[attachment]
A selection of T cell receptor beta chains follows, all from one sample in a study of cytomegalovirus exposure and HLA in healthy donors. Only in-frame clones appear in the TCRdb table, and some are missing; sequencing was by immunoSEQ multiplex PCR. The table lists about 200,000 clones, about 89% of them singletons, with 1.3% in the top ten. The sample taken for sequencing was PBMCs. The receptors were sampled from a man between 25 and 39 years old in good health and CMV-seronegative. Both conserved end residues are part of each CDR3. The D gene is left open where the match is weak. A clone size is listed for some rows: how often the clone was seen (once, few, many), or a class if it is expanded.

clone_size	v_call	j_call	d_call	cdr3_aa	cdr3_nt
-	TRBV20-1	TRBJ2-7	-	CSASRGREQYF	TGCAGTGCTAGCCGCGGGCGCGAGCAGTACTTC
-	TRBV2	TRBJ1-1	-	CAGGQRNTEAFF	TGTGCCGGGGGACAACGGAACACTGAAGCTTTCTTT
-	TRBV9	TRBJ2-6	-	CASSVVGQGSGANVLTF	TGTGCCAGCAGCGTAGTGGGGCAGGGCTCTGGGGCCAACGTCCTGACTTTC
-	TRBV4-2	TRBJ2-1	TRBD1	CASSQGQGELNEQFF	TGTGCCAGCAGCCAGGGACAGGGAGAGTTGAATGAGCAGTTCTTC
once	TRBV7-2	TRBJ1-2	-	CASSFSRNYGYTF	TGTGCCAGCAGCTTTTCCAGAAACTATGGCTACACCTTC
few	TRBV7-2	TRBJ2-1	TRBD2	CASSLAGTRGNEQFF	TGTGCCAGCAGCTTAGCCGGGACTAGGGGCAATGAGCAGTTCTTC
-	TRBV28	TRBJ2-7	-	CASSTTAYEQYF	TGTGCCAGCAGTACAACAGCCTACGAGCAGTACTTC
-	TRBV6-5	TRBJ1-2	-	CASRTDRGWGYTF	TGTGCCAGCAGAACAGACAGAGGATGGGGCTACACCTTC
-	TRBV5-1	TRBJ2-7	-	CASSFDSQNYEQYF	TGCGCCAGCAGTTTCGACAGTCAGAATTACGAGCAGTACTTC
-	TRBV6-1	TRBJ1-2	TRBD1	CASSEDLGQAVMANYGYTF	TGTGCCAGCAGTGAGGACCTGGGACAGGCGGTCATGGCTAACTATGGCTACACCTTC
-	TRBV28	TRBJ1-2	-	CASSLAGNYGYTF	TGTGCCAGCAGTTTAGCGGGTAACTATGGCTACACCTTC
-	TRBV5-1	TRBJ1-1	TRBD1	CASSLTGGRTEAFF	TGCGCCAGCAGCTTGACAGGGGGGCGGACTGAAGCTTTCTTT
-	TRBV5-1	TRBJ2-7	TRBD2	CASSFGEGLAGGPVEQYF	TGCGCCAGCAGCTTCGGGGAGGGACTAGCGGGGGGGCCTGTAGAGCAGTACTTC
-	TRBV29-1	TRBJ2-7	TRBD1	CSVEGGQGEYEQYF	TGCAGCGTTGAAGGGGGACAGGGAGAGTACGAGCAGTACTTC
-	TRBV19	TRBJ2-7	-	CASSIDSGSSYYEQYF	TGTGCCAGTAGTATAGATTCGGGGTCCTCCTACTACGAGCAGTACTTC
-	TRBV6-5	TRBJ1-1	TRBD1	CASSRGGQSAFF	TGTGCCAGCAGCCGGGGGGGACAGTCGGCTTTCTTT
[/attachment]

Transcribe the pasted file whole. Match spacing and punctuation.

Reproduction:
A selection of T cell receptor beta chains follows, all from one sample in a study of cytomegalovirus exposure and HLA in healthy donors. Only in-frame clones appear in the TCRdb table, and some are missing; sequencing was by immunoSEQ multiplex PCR. The table lists about 200,000 clones, about 89% of them singletons, with 1.3% in the top ten. The sample taken for sequencing was PBMCs. The receptors were sampled from a man between 25 and 39 years old in good health and CMV-seronegative. Both conserved end residues are part of each CDR3. The D gene is left open where the match is weak. A clone size is listed for some rows: how often the clone was seen (once, few, many), or a class if it is expanded.

clone_size	v_call	j_call	d_call	cdr3_aa	cdr3_nt
-	TRBV20-1	TRBJ2-7	-	CSASRGREQYF	TGCAGTGCTAGCCGCGGGCGCGAGCAGTACTTC
-	TRBV2	TRBJ1-1	-	CAGGQRNTEAFF	TGTGCCGGGGGACAACGGAACACTGAAGCTTTCTTT
-	TRBV9	TRBJ2-6	-	CASSVVGQGSGANVLTF	TGTGCCAGCAGCGTAGTGGGGCAGGGCTCTGGGGCCAACGTCCTGACTTTC
-	TRBV4-2	TRBJ2-1	TRBD1	CASSQGQGELNEQFF	TGTGCCAGCAGCCAGGGACAGGGAGAGTTGAATGAGCAGTTCTTC
once	TRBV7-2	TRBJ1-2	-	CASSFSRNYGYTF	TGTGCCAGCAGCTTTTCCAGAAACTATGGCTACACCTTC
few	TRBV7-2	TRBJ2-1	TRBD2	CASSLAGTRGNEQFF	TGTGCCAGCAGCTTAGCCGGGACTAGGGGCAATGAGCAGTTCTTC
-	TRBV28	TRBJ2-7	-	CASSTTAYEQYF	TGTGCCAGCAGTACAACAGCCTACGAGCAGTACTTC
-	TRBV6-5	TRBJ1-2	-	CASRTDRGWGYTF	TGTGCCAGCAGAACAGACAGAGGATGGGGCTACACCTTC
-	TRBV5-1	TRBJ2-7	-	CASSFDSQNYEQYF	TGCGCCAGCAGTTTCGACAGTCAGAATTACGAGCAGTACTTC
-	TRBV6-1	TRBJ1-2	TRBD1	CASSEDLGQAVMANYGYTF	TGTGCCAGCAGTGAGGACCTGGGACAGGCGGTCATGGCTAACTATGGCTACACCTTC
-	TRBV28	TRBJ1-2	-	CASSLAGNYGYTF	TGTGCCAGCAGTTTAGCGGGTAACTATGGCTACACCTTC
-	TRBV5-1	TRBJ1-1	TRBD1	CASSLTGGRTEAFF	TGCGCCAGCAGCTTGACAGGGGGGCGGACTGAAGCTTTCTTT
-	TRBV5-1	TRBJ2-7	TRBD2	CASSFGEGLAGGPVEQYF	TGCGCCAGCAGCTTCGGGGAGGGACTAGCGGGGGGGCCTGTAGAGCAGTACTTC
-	TRBV29-1	TRBJ2-7	TRBD1	CSVEGGQGEYEQYF	TGCAGCGTTGAAGGGGGACAGGGAGAGTACGAGCAGTACTTC
-	TRBV19	TRBJ2-7	-	CASSIDSGSSYYEQYF	TGTGCCAGTAGTATAGATTCGGGGTCCTCCTACTACGAGCAGTACTTC
-	TRBV6-5	TRBJ1-1	TRBD1	CASSRGGQSAFF	TGTGCCAGCAGCCGGGGGGGACAGTCGGCTTTCTTT